The Malta Gaming Authority (MGA) has for the first time published a survey into the consumption of gaming services by Maltese residents, including economic and social considerations. The scientific survey which was carried out between 2015 and 2016 provides a fair assessment of the gambling behaviours in Malta. It also gives a clearer picture on the level of problem gambling in Malta.
The survey was announced and published during a press conference which was held at the Office of the Prime Minister, which was addressed by Hon Silvio Schembri, Parliamentary Secretary for Financial Services, Digital Economy and Innovation and the MGA’s Executive Chairman, Joseph Cuschieri.
Hon Schembri said, that this survey was needed in order to understand fully the effect of gambling behaviour on the social life of the Maltese population, as well as understanding the economic impact this has on their every day life. Whilst recognizing the positive effects of the Igaming industry on the Maltese economy, Hon Schembri stressed the importance of the government’s role in devising policies to safeguard this activity without impacting our society negatively. The Parliamentary Secretary also mentioned the important work carried out by the Responsible Gaming Foundation which launched a series of initiatives to help people with gambling problems, such as the 1777 helpline and self barring forms. Hon Schembri also thanked the Malta Gaming Authority for this initiative, which will provide a scientific basis for policies aimed at helping people who have gambling problems.
The MGA’s Executive Chairman, Joseph Cuschieri highlighted the importance of this survey, “For the first time we are publishing a scientific survey which clearly articulates the gambling behaviours of the Maltese population. This should help all stakeholders to shape policies based on scientific data rather than impressions or myths hence a more informed debate about the economic and social effects of gambling in Malta. The survey also gives size and scale of potential gambling addiction problems in Malta”.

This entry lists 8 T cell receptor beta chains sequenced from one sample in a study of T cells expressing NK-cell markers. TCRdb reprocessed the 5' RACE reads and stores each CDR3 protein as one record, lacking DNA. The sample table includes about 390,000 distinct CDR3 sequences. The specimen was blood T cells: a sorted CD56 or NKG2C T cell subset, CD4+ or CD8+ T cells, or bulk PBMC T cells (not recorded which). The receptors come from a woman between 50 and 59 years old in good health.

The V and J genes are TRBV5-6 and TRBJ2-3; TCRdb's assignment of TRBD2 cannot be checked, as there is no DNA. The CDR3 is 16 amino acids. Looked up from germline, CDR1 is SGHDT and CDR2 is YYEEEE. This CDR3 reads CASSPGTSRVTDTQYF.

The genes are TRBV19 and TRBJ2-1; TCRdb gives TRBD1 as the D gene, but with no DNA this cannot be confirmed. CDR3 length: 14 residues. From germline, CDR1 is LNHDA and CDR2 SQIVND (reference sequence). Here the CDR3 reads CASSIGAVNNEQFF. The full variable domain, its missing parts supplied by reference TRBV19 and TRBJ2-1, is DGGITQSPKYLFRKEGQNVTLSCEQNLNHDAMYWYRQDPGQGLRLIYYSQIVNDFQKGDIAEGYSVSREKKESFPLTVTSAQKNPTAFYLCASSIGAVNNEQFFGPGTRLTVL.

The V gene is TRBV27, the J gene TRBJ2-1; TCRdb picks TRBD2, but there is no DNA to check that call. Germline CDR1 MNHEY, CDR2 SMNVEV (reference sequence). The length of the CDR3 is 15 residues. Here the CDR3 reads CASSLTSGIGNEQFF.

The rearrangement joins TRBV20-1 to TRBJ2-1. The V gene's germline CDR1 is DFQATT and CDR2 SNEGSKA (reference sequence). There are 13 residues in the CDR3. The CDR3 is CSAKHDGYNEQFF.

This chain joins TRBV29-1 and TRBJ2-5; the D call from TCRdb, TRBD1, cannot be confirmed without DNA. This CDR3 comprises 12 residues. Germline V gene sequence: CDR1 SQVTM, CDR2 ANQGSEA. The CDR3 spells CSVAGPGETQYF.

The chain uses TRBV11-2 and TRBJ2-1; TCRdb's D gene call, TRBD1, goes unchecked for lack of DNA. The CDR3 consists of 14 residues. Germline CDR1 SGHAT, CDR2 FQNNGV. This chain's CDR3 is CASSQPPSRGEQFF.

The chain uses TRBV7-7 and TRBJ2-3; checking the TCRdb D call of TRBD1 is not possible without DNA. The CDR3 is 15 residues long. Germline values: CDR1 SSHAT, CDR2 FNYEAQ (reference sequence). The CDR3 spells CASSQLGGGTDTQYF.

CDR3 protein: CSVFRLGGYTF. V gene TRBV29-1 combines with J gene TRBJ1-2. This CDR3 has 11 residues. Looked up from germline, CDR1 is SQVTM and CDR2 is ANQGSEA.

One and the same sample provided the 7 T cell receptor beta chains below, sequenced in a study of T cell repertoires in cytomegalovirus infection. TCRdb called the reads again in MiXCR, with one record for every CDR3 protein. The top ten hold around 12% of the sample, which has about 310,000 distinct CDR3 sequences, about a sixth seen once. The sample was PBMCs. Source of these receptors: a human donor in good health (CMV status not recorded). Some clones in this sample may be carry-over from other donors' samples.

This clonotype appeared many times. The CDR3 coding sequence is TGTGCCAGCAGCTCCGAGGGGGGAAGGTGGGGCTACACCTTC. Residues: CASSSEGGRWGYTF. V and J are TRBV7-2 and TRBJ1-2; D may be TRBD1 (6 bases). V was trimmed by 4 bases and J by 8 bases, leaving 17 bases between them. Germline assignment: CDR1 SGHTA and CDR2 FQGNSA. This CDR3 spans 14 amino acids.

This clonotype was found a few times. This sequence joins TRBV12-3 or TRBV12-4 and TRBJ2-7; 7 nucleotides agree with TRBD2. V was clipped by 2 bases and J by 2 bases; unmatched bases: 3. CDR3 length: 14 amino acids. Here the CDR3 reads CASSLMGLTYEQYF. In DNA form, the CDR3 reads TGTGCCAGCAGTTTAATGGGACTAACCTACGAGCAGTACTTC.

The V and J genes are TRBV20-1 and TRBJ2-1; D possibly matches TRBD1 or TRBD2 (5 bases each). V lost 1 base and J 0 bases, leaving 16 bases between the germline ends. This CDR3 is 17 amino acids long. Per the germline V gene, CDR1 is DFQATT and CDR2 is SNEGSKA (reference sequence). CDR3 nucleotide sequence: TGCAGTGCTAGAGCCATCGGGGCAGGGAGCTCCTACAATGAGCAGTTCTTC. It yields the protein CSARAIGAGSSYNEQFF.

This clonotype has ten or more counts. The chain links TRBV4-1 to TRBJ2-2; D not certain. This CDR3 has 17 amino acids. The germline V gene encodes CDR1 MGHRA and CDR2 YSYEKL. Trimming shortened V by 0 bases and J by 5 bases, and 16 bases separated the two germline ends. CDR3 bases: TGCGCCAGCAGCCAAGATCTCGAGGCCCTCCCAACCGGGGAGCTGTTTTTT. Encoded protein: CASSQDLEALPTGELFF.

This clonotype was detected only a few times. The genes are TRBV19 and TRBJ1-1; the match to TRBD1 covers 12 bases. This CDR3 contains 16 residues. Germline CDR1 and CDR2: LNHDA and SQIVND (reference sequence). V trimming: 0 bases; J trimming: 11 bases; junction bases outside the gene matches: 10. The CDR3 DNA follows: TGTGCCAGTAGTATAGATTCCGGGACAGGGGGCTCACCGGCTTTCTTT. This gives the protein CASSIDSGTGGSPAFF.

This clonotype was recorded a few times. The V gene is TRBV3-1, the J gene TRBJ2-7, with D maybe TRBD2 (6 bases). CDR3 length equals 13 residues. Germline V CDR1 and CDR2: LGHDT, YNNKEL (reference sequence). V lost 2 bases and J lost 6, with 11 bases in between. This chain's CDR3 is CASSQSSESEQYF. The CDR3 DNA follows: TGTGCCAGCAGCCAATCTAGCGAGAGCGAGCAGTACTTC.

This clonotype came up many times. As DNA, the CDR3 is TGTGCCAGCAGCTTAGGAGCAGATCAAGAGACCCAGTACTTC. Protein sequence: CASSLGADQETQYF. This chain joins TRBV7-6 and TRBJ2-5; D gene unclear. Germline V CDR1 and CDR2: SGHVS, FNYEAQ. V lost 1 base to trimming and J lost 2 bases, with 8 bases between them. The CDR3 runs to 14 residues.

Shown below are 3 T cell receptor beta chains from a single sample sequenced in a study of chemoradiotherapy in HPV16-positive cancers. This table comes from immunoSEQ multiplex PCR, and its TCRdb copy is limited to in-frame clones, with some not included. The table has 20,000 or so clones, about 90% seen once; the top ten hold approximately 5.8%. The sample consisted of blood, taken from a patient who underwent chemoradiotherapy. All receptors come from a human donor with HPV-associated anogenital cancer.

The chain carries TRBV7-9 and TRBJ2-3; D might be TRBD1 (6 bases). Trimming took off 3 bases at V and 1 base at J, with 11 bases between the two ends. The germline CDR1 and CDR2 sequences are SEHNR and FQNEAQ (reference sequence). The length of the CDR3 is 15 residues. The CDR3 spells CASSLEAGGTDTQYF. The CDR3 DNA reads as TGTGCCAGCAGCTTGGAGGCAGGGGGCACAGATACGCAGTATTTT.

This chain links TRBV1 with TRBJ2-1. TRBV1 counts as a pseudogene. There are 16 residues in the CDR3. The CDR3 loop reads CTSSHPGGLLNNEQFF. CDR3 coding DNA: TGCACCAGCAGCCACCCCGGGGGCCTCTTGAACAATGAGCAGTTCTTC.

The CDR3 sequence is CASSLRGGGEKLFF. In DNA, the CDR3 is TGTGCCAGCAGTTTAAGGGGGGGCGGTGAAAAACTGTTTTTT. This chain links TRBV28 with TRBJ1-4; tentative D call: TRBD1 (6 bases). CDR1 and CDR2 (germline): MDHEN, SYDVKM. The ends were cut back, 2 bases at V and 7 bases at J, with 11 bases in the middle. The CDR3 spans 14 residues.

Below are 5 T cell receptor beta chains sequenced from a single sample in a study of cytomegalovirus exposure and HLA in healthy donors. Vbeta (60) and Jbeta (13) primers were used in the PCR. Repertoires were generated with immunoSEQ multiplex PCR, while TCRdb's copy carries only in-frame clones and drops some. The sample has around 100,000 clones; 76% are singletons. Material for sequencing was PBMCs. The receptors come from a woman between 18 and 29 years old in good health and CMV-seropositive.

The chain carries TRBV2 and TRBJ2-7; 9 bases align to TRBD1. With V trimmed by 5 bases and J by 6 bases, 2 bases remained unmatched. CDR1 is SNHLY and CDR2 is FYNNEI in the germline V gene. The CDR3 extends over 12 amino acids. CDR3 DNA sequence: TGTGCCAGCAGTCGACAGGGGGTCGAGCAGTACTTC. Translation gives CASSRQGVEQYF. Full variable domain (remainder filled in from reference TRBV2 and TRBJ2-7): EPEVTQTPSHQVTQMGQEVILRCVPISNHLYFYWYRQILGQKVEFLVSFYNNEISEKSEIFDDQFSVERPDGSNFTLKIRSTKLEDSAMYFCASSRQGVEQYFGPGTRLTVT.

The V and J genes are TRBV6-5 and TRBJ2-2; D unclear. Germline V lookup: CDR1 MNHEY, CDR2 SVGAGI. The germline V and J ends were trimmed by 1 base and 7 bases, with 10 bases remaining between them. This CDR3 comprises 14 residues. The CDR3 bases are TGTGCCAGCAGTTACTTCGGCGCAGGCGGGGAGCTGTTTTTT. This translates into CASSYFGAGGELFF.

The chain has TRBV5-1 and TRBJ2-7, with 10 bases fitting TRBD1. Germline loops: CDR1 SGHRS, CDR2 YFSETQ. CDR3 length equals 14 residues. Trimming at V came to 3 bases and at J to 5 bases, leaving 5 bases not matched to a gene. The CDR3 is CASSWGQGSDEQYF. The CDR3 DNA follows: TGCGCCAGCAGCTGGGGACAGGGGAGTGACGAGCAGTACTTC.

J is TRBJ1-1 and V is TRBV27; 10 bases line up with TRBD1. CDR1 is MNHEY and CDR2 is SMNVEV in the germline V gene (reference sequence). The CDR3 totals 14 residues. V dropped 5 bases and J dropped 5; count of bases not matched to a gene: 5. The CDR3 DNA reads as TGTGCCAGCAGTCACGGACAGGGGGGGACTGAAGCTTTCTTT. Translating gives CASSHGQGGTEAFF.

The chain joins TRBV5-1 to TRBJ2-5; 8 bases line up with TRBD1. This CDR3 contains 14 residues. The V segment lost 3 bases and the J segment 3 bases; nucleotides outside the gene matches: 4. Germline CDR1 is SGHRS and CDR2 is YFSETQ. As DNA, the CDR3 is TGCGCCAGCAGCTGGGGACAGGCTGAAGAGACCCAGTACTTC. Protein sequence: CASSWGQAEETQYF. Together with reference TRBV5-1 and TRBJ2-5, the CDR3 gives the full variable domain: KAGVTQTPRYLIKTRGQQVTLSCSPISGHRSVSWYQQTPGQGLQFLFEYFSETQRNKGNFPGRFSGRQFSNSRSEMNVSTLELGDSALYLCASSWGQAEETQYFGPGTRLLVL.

Key highlights from this survey include:
- Gaming services have become an essential component of household recreational activities. This entails a contribution to economic activity, and needs to be managed in a way which does not impinge upon the sustainability of lifestyles,
- The Maltese population is estimated to have spent around €125 million in gaming services during 2015, equivalent to around 2.8% of total household consumption expenditure,
- National Lottery games are the most prevalent form of gaming, closely followed by expenditure on gaming parlours and outlets,
- Around 195,300 persons are estimated to have spent money on some form of gaming activity in 2015, which is close to 56% of the population aged 18 years and over. The average weekly expenditure by these persons stood at €12.30. Around 46% of the population engages in games available for free,
- The persons who engage in paid gaming activities are most likely those who are aged 45 and over, having an educational attainment up to Secondary level and not active in the labour market,
- In general, around 1% to 2% of the population (which can vary between 2,000 and 4,000 persons) who acquire gaming services for payment reports some type of adverse effect between gaming activity and lifestyle. The findings of this study indicate that problems associated with gaming activities undertaken through regular channels are relatively contained. This is in line with the trends in other EU jurisdictions,
- This implies that, more likely than not, more extensive and serious problems associated with gambling would be emanating primarily from illegal activities,
- NGOs involved in social issues in relation to gambling emphasise the need for further resources to be dedicated to training of professionals in the area of gambling addictions,
- In line with these considerations, responsible gambling remains a top priority in guiding the MGA’s regulatory ethos and policy objectives.
Whoever wishes to receive the complete version of the survey may send an email to [email protected]